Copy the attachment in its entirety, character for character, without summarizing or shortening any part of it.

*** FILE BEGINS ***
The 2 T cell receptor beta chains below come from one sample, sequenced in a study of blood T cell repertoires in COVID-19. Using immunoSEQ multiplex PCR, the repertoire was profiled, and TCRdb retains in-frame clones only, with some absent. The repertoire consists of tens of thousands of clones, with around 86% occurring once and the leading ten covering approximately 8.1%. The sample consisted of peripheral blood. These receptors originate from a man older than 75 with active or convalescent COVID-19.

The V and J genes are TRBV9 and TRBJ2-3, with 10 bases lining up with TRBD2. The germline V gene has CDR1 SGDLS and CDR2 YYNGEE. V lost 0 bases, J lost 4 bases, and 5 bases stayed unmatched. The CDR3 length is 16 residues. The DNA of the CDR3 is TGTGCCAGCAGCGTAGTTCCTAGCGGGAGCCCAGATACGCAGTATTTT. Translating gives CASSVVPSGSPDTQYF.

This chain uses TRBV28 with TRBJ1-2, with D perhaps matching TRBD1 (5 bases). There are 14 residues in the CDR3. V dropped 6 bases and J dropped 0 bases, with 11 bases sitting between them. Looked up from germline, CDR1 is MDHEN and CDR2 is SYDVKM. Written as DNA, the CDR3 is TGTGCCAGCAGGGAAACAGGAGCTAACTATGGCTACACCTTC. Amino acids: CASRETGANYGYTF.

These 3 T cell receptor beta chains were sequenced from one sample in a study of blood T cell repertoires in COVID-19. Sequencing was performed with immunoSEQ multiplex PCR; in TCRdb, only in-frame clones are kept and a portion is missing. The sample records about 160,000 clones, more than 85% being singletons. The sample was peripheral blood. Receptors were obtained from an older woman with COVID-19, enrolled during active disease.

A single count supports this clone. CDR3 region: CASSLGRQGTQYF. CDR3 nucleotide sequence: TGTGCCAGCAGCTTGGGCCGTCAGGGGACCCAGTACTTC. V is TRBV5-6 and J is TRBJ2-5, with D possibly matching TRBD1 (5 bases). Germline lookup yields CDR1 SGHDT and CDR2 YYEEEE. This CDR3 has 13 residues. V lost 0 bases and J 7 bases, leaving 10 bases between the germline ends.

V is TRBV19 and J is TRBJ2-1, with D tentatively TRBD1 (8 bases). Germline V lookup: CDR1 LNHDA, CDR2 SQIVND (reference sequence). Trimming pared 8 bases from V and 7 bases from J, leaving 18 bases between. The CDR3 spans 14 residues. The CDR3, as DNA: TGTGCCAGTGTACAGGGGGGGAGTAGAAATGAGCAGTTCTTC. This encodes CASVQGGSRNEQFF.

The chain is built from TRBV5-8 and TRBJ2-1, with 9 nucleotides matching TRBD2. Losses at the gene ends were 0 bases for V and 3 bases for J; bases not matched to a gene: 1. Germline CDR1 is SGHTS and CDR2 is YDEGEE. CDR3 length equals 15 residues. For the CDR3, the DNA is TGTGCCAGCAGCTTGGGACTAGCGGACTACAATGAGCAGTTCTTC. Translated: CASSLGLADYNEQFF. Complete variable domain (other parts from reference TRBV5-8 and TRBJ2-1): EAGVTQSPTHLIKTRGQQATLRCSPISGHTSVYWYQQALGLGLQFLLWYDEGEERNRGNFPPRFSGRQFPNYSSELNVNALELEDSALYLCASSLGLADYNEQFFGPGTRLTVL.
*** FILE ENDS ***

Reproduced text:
The 2 T cell receptor beta chains below come from one sample, sequenced in a study of blood T cell repertoires in COVID-19. Using immunoSEQ multiplex PCR, the repertoire was profiled, and TCRdb retains in-frame clones only, with some absent. The repertoire consists of tens of thousands of clones, with around 86% occurring once and the leading ten covering approximately 8.1%. The sample consisted of peripheral blood. These receptors originate from a man older than 75 with active or convalescent COVID-19.

The V and J genes are TRBV9 and TRBJ2-3, with 10 bases lining up with TRBD2. The germline V gene has CDR1 SGDLS and CDR2 YYNGEE. V lost 0 bases, J lost 4 bases, and 5 bases stayed unmatched. The CDR3 length is 16 residues. The DNA of the CDR3 is TGTGCCAGCAGCGTAGTTCCTAGCGGGAGCCCAGATACGCAGTATTTT. Translating gives CASSVVPSGSPDTQYF.

This chain uses TRBV28 with TRBJ1-2, with D perhaps matching TRBD1 (5 bases). There are 14 residues in the CDR3. V dropped 6 bases and J dropped 0 bases, with 11 bases sitting between them. Looked up from germline, CDR1 is MDHEN and CDR2 is SYDVKM. Written as DNA, the CDR3 is TGTGCCAGCAGGGAAACAGGAGCTAACTATGGCTACACCTTC. Amino acids: CASRETGANYGYTF.

These 3 T cell receptor beta chains were sequenced from one sample in a study of blood T cell repertoires in COVID-19. Sequencing was performed with immunoSEQ multiplex PCR; in TCRdb, only in-frame clones are kept and a portion is missing. The sample records about 160,000 clones, more than 85% being singletons. The sample was peripheral blood. Receptors were obtained from an older woman with COVID-19, enrolled during active disease.

A single count supports this clone. CDR3 region: CASSLGRQGTQYF. CDR3 nucleotide sequence: TGTGCCAGCAGCTTGGGCCGTCAGGGGACCCAGTACTTC. V is TRBV5-6 and J is TRBJ2-5, with D possibly matching TRBD1 (5 bases). Germline lookup yields CDR1 SGHDT and CDR2 YYEEEE. This CDR3 has 13 residues. V lost 0 bases and J 7 bases, leaving 10 bases between the germline ends.

V is TRBV19 and J is TRBJ2-1, with D tentatively TRBD1 (8 bases). Germline V lookup: CDR1 LNHDA, CDR2 SQIVND (reference sequence). Trimming pared 8 bases from V and 7 bases from J, leaving 18 bases between. The CDR3 spans 14 residues. The CDR3, as DNA: TGTGCCAGTGTACAGGGGGGGAGTAGAAATGAGCAGTTCTTC. This encodes CASVQGGSRNEQFF.

The chain is built from TRBV5-8 and TRBJ2-1, with 9 nucleotides matching TRBD2. Losses at the gene ends were 0 bases for V and 3 bases for J; bases not matched to a gene: 1. Germline CDR1 is SGHTS and CDR2 is YDEGEE. CDR3 length equals 15 residues. For the CDR3, the DNA is TGTGCCAGCAGCTTGGGACTAGCGGACTACAATGAGCAGTTCTTC. Translated: CASSLGLADYNEQFF. Complete variable domain (other parts from reference TRBV5-8 and TRBJ2-1): EAGVTQSPTHLIKTRGQQATLRCSPISGHTSVYWYQQALGLGLQFLLWYDEGEERNRGNFPPRFSGRQFPNYSSELNVNALELEDSALYLCASSLGLADYNEQFFGPGTRLTVL.